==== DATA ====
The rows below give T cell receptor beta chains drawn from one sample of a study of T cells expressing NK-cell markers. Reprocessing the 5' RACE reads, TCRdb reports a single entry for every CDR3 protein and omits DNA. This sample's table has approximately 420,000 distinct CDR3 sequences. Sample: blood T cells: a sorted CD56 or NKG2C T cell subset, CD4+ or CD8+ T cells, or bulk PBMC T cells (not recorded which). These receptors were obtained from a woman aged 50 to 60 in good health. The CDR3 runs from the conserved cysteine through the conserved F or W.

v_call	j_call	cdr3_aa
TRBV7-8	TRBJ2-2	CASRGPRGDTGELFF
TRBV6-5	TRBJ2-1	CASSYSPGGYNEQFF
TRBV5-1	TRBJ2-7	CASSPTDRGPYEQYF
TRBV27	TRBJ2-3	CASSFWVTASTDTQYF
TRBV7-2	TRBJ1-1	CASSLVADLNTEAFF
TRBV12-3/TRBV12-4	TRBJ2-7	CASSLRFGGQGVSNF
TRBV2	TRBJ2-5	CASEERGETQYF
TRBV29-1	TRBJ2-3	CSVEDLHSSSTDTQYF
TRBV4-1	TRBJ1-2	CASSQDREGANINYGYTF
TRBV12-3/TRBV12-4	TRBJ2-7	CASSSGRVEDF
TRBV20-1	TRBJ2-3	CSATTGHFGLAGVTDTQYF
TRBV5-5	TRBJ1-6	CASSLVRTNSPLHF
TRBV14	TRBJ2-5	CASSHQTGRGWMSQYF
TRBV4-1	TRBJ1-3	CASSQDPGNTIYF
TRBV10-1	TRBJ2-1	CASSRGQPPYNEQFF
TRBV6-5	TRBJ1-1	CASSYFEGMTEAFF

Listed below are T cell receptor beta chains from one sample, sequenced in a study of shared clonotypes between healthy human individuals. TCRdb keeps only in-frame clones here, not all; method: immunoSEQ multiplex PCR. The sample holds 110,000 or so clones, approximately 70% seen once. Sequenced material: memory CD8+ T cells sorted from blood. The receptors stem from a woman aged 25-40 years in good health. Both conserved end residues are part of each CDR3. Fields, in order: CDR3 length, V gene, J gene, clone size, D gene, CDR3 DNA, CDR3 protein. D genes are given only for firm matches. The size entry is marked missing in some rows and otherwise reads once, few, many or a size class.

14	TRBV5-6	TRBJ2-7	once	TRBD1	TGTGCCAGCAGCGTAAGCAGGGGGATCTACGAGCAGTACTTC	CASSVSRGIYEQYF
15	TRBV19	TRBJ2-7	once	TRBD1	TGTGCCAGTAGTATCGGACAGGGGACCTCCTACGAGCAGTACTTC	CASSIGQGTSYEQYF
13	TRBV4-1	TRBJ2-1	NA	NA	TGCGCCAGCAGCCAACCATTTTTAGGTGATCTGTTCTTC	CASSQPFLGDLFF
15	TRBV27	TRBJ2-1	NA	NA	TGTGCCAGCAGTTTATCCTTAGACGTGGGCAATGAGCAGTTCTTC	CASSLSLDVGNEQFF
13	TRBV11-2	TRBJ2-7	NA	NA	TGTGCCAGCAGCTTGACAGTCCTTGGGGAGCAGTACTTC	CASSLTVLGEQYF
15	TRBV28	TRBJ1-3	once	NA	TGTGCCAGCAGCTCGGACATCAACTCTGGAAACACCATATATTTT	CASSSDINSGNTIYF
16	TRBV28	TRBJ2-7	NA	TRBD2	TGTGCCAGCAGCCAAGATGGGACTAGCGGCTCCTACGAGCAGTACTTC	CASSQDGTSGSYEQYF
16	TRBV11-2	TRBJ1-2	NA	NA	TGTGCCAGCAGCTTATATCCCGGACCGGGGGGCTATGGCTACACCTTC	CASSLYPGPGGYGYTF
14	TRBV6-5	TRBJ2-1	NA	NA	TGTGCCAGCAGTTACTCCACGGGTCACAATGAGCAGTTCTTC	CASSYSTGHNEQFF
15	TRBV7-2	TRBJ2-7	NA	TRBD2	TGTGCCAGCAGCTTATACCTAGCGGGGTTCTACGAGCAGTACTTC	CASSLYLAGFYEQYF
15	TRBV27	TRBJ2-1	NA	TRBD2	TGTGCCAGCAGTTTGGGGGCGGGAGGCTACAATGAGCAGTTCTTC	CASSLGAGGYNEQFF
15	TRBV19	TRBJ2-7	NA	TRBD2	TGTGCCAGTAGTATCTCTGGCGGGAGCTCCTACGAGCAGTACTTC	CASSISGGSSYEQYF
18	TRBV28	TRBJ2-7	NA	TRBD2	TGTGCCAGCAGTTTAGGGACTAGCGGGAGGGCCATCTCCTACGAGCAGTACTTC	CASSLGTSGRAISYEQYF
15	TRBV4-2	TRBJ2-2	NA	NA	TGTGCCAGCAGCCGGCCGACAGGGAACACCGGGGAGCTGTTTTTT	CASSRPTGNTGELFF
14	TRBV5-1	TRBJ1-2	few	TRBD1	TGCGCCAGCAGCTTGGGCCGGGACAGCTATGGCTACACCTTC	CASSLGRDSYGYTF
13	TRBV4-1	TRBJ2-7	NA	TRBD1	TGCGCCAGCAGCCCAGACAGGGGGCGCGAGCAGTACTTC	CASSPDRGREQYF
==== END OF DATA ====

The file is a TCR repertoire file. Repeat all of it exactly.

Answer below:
The rows below give T cell receptor beta chains drawn from one sample of a study of T cells expressing NK-cell markers. Reprocessing the 5' RACE reads, TCRdb reports a single entry for every CDR3 protein and omits DNA. This sample's table has approximately 420,000 distinct CDR3 sequences. Sample: blood T cells: a sorted CD56 or NKG2C T cell subset, CD4+ or CD8+ T cells, or bulk PBMC T cells (not recorded which). These receptors were obtained from a woman aged 50 to 60 in good health. The CDR3 runs from the conserved cysteine through the conserved F or W.

v_call	j_call	cdr3_aa
TRBV7-8	TRBJ2-2	CASRGPRGDTGELFF
TRBV6-5	TRBJ2-1	CASSYSPGGYNEQFF
TRBV5-1	TRBJ2-7	CASSPTDRGPYEQYF
TRBV27	TRBJ2-3	CASSFWVTASTDTQYF
TRBV7-2	TRBJ1-1	CASSLVADLNTEAFF
TRBV12-3/TRBV12-4	TRBJ2-7	CASSLRFGGQGVSNF
TRBV2	TRBJ2-5	CASEERGETQYF
TRBV29-1	TRBJ2-3	CSVEDLHSSSTDTQYF
TRBV4-1	TRBJ1-2	CASSQDREGANINYGYTF
TRBV12-3/TRBV12-4	TRBJ2-7	CASSSGRVEDF
TRBV20-1	TRBJ2-3	CSATTGHFGLAGVTDTQYF
TRBV5-5	TRBJ1-6	CASSLVRTNSPLHF
TRBV14	TRBJ2-5	CASSHQTGRGWMSQYF
TRBV4-1	TRBJ1-3	CASSQDPGNTIYF
TRBV10-1	TRBJ2-1	CASSRGQPPYNEQFF
TRBV6-5	TRBJ1-1	CASSYFEGMTEAFF

Listed below are T cell receptor beta chains from one sample, sequenced in a study of shared clonotypes between healthy human individuals. TCRdb keeps only in-frame clones here, not all; method: immunoSEQ multiplex PCR. The sample holds 110,000 or so clones, approximately 70% seen once. Sequenced material: memory CD8+ T cells sorted from blood. The receptors stem from a woman aged 25-40 years in good health. Both conserved end residues are part of each CDR3. Fields, in order: CDR3 length, V gene, J gene, clone size, D gene, CDR3 DNA, CDR3 protein. D genes are given only for firm matches. The size entry is marked missing in some rows and otherwise reads once, few, many or a size class.

14	TRBV5-6	TRBJ2-7	once	TRBD1	TGTGCCAGCAGCGTAAGCAGGGGGATCTACGAGCAGTACTTC	CASSVSRGIYEQYF
15	TRBV19	TRBJ2-7	once	TRBD1	TGTGCCAGTAGTATCGGACAGGGGACCTCCTACGAGCAGTACTTC	CASSIGQGTSYEQYF
13	TRBV4-1	TRBJ2-1	NA	NA	TGCGCCAGCAGCCAACCATTTTTAGGTGATCTGTTCTTC	CASSQPFLGDLFF
15	TRBV27	TRBJ2-1	NA	NA	TGTGCCAGCAGTTTATCCTTAGACGTGGGCAATGAGCAGTTCTTC	CASSLSLDVGNEQFF
13	TRBV11-2	TRBJ2-7	NA	NA	TGTGCCAGCAGCTTGACAGTCCTTGGGGAGCAGTACTTC	CASSLTVLGEQYF
15	TRBV28	TRBJ1-3	once	NA	TGTGCCAGCAGCTCGGACATCAACTCTGGAAACACCATATATTTT	CASSSDINSGNTIYF
16	TRBV28	TRBJ2-7	NA	TRBD2	TGTGCCAGCAGCCAAGATGGGACTAGCGGCTCCTACGAGCAGTACTTC	CASSQDGTSGSYEQYF
16	TRBV11-2	TRBJ1-2	NA	NA	TGTGCCAGCAGCTTATATCCCGGACCGGGGGGCTATGGCTACACCTTC	CASSLYPGPGGYGYTF
14	TRBV6-5	TRBJ2-1	NA	NA	TGTGCCAGCAGTTACTCCACGGGTCACAATGAGCAGTTCTTC	CASSYSTGHNEQFF
15	TRBV7-2	TRBJ2-7	NA	TRBD2	TGTGCCAGCAGCTTATACCTAGCGGGGTTCTACGAGCAGTACTTC	CASSLYLAGFYEQYF
15	TRBV27	TRBJ2-1	NA	TRBD2	TGTGCCAGCAGTTTGGGGGCGGGAGGCTACAATGAGCAGTTCTTC	CASSLGAGGYNEQFF
15	TRBV19	TRBJ2-7	NA	TRBD2	TGTGCCAGTAGTATCTCTGGCGGGAGCTCCTACGAGCAGTACTTC	CASSISGGSSYEQYF
18	TRBV28	TRBJ2-7	NA	TRBD2	TGTGCCAGCAGTTTAGGGACTAGCGGGAGGGCCATCTCCTACGAGCAGTACTTC	CASSLGTSGRAISYEQYF
15	TRBV4-2	TRBJ2-2	NA	NA	TGTGCCAGCAGCCGGCCGACAGGGAACACCGGGGAGCTGTTTTTT	CASSRPTGNTGELFF
14	TRBV5-1	TRBJ1-2	few	TRBD1	TGCGCCAGCAGCTTGGGCCGGGACAGCTATGGCTACACCTTC	CASSLGRDSYGYTF
13	TRBV4-1	TRBJ2-7	NA	TRBD1	TGCGCCAGCAGCCCAGACAGGGGGCGCGAGCAGTACTTC	CASSPDRGREQYF